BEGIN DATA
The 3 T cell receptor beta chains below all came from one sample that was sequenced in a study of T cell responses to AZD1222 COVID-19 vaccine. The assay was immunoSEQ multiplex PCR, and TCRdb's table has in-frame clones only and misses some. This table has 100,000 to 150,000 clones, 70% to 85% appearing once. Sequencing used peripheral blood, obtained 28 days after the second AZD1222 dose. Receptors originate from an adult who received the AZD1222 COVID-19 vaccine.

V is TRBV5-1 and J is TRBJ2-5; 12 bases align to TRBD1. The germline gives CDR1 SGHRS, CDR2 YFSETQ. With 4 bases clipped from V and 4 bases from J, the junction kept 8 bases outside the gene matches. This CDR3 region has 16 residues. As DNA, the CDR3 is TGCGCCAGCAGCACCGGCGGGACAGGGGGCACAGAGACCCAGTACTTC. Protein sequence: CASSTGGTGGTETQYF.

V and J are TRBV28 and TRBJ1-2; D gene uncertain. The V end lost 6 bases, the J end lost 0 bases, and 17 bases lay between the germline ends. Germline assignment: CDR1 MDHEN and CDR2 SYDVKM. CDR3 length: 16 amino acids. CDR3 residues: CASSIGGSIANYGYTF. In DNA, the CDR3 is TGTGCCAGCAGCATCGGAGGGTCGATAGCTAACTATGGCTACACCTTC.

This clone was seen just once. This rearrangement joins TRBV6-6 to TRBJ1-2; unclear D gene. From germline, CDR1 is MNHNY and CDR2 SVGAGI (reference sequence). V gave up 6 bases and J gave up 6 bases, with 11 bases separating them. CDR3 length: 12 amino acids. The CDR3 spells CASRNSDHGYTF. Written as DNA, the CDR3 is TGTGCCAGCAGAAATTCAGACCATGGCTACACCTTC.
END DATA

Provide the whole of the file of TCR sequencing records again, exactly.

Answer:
The 3 T cell receptor beta chains below all came from one sample that was sequenced in a study of T cell responses to AZD1222 COVID-19 vaccine. The assay was immunoSEQ multiplex PCR, and TCRdb's table has in-frame clones only and misses some. This table has 100,000 to 150,000 clones, 70% to 85% appearing once. Sequencing used peripheral blood, obtained 28 days after the second AZD1222 dose. Receptors originate from an adult who received the AZD1222 COVID-19 vaccine.

V is TRBV5-1 and J is TRBJ2-5; 12 bases align to TRBD1. The germline gives CDR1 SGHRS, CDR2 YFSETQ. With 4 bases clipped from V and 4 bases from J, the junction kept 8 bases outside the gene matches. This CDR3 region has 16 residues. As DNA, the CDR3 is TGCGCCAGCAGCACCGGCGGGACAGGGGGCACAGAGACCCAGTACTTC. Protein sequence: CASSTGGTGGTETQYF.

V and J are TRBV28 and TRBJ1-2; D gene uncertain. The V end lost 6 bases, the J end lost 0 bases, and 17 bases lay between the germline ends. Germline assignment: CDR1 MDHEN and CDR2 SYDVKM. CDR3 length: 16 amino acids. CDR3 residues: CASSIGGSIANYGYTF. In DNA, the CDR3 is TGTGCCAGCAGCATCGGAGGGTCGATAGCTAACTATGGCTACACCTTC.

This clone was seen just once. This rearrangement joins TRBV6-6 to TRBJ1-2; unclear D gene. From germline, CDR1 is MNHNY and CDR2 SVGAGI (reference sequence). V gave up 6 bases and J gave up 6 bases, with 11 bases separating them. CDR3 length: 12 amino acids. The CDR3 spells CASRNSDHGYTF. Written as DNA, the CDR3 is TGTGCCAGCAGAAATTCAGACCATGGCTACACCTTC.